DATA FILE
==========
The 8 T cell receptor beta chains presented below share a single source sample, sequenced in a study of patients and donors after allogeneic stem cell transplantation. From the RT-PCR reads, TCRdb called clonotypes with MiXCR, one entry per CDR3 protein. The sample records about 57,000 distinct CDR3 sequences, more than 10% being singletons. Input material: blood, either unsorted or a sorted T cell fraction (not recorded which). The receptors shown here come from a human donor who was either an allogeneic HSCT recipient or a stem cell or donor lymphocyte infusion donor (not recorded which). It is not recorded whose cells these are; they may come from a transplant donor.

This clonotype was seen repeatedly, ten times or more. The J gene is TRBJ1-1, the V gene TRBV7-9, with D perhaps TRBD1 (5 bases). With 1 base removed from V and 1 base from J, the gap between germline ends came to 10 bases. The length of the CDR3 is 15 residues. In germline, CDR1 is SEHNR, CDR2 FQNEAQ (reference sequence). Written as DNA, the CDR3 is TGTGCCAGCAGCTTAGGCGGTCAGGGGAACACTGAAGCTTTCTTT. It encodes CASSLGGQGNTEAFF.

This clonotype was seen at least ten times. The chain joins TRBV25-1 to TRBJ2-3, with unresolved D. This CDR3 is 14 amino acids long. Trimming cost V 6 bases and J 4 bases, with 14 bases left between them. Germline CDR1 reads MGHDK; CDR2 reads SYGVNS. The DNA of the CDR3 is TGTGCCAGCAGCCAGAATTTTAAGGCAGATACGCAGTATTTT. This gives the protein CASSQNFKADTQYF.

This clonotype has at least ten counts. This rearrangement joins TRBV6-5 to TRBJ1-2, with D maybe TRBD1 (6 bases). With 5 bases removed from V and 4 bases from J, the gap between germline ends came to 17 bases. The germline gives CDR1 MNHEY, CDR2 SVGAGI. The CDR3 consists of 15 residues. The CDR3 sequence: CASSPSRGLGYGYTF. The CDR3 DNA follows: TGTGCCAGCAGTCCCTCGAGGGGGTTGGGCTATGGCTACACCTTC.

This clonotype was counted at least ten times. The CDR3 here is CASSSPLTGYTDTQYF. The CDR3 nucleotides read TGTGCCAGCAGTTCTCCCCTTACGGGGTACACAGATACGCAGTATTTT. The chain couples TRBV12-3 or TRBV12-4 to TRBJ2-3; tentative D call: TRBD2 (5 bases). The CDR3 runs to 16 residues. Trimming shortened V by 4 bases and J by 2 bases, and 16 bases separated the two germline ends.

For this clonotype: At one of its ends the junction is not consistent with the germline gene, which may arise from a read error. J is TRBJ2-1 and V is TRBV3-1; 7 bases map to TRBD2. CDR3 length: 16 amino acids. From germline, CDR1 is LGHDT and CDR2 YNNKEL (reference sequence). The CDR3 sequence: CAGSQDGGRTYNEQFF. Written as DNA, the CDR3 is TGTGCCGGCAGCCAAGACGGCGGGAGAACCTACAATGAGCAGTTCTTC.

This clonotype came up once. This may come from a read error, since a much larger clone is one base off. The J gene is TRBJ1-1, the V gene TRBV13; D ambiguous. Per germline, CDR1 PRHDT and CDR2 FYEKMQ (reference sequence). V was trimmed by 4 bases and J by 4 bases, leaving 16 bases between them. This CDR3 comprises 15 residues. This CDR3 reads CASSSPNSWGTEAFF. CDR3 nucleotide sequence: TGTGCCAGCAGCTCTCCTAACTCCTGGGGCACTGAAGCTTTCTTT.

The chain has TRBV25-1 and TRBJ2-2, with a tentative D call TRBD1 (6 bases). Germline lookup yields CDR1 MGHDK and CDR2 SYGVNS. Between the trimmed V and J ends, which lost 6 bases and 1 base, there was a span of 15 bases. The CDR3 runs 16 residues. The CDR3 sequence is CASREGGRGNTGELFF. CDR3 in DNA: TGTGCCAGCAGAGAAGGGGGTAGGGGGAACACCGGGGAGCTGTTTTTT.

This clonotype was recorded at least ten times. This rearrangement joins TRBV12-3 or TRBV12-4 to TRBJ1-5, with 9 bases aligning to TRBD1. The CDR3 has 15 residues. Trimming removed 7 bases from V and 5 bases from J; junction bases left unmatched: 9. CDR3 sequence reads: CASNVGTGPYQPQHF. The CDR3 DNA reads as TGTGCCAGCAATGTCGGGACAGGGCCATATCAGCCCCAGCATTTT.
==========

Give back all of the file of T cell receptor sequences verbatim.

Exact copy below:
The 8 T cell receptor beta chains presented below share a single source sample, sequenced in a study of patients and donors after allogeneic stem cell transplantation. From the RT-PCR reads, TCRdb called clonotypes with MiXCR, one entry per CDR3 protein. The sample records about 57,000 distinct CDR3 sequences, more than 10% being singletons. Input material: blood, either unsorted or a sorted T cell fraction (not recorded which). The receptors shown here come from a human donor who was either an allogeneic HSCT recipient or a stem cell or donor lymphocyte infusion donor (not recorded which). It is not recorded whose cells these are; they may come from a transplant donor.

This clonotype was seen repeatedly, ten times or more. The J gene is TRBJ1-1, the V gene TRBV7-9, with D perhaps TRBD1 (5 bases). With 1 base removed from V and 1 base from J, the gap between germline ends came to 10 bases. The length of the CDR3 is 15 residues. In germline, CDR1 is SEHNR, CDR2 FQNEAQ (reference sequence). Written as DNA, the CDR3 is TGTGCCAGCAGCTTAGGCGGTCAGGGGAACACTGAAGCTTTCTTT. It encodes CASSLGGQGNTEAFF.

This clonotype was seen at least ten times. The chain joins TRBV25-1 to TRBJ2-3, with unresolved D. This CDR3 is 14 amino acids long. Trimming cost V 6 bases and J 4 bases, with 14 bases left between them. Germline CDR1 reads MGHDK; CDR2 reads SYGVNS. The DNA of the CDR3 is TGTGCCAGCAGCCAGAATTTTAAGGCAGATACGCAGTATTTT. This gives the protein CASSQNFKADTQYF.

This clonotype has at least ten counts. This rearrangement joins TRBV6-5 to TRBJ1-2, with D maybe TRBD1 (6 bases). With 5 bases removed from V and 4 bases from J, the gap between germline ends came to 17 bases. The germline gives CDR1 MNHEY, CDR2 SVGAGI. The CDR3 consists of 15 residues. The CDR3 sequence: CASSPSRGLGYGYTF. The CDR3 DNA follows: TGTGCCAGCAGTCCCTCGAGGGGGTTGGGCTATGGCTACACCTTC.

This clonotype was counted at least ten times. The CDR3 here is CASSSPLTGYTDTQYF. The CDR3 nucleotides read TGTGCCAGCAGTTCTCCCCTTACGGGGTACACAGATACGCAGTATTTT. The chain couples TRBV12-3 or TRBV12-4 to TRBJ2-3; tentative D call: TRBD2 (5 bases). The CDR3 runs to 16 residues. Trimming shortened V by 4 bases and J by 2 bases, and 16 bases separated the two germline ends.

For this clonotype: At one of its ends the junction is not consistent with the germline gene, which may arise from a read error. J is TRBJ2-1 and V is TRBV3-1; 7 bases map to TRBD2. CDR3 length: 16 amino acids. From germline, CDR1 is LGHDT and CDR2 YNNKEL (reference sequence). The CDR3 sequence: CAGSQDGGRTYNEQFF. Written as DNA, the CDR3 is TGTGCCGGCAGCCAAGACGGCGGGAGAACCTACAATGAGCAGTTCTTC.

This clonotype came up once. This may come from a read error, since a much larger clone is one base off. The J gene is TRBJ1-1, the V gene TRBV13; D ambiguous. Per germline, CDR1 PRHDT and CDR2 FYEKMQ (reference sequence). V was trimmed by 4 bases and J by 4 bases, leaving 16 bases between them. This CDR3 comprises 15 residues. This CDR3 reads CASSSPNSWGTEAFF. CDR3 nucleotide sequence: TGTGCCAGCAGCTCTCCTAACTCCTGGGGCACTGAAGCTTTCTTT.

The chain has TRBV25-1 and TRBJ2-2, with a tentative D call TRBD1 (6 bases). Germline lookup yields CDR1 MGHDK and CDR2 SYGVNS. Between the trimmed V and J ends, which lost 6 bases and 1 base, there was a span of 15 bases. The CDR3 runs 16 residues. The CDR3 sequence is CASREGGRGNTGELFF. CDR3 in DNA: TGTGCCAGCAGAGAAGGGGGTAGGGGGAACACCGGGGAGCTGTTTTTT.

This clonotype was recorded at least ten times. This rearrangement joins TRBV12-3 or TRBV12-4 to TRBJ1-5, with 9 bases aligning to TRBD1. The CDR3 has 15 residues. Trimming removed 7 bases from V and 5 bases from J; junction bases left unmatched: 9. CDR3 sequence reads: CASNVGTGPYQPQHF. The CDR3 DNA reads as TGTGCCAGCAATGTCGGGACAGGGCCATATCAGCCCCAGCATTTT.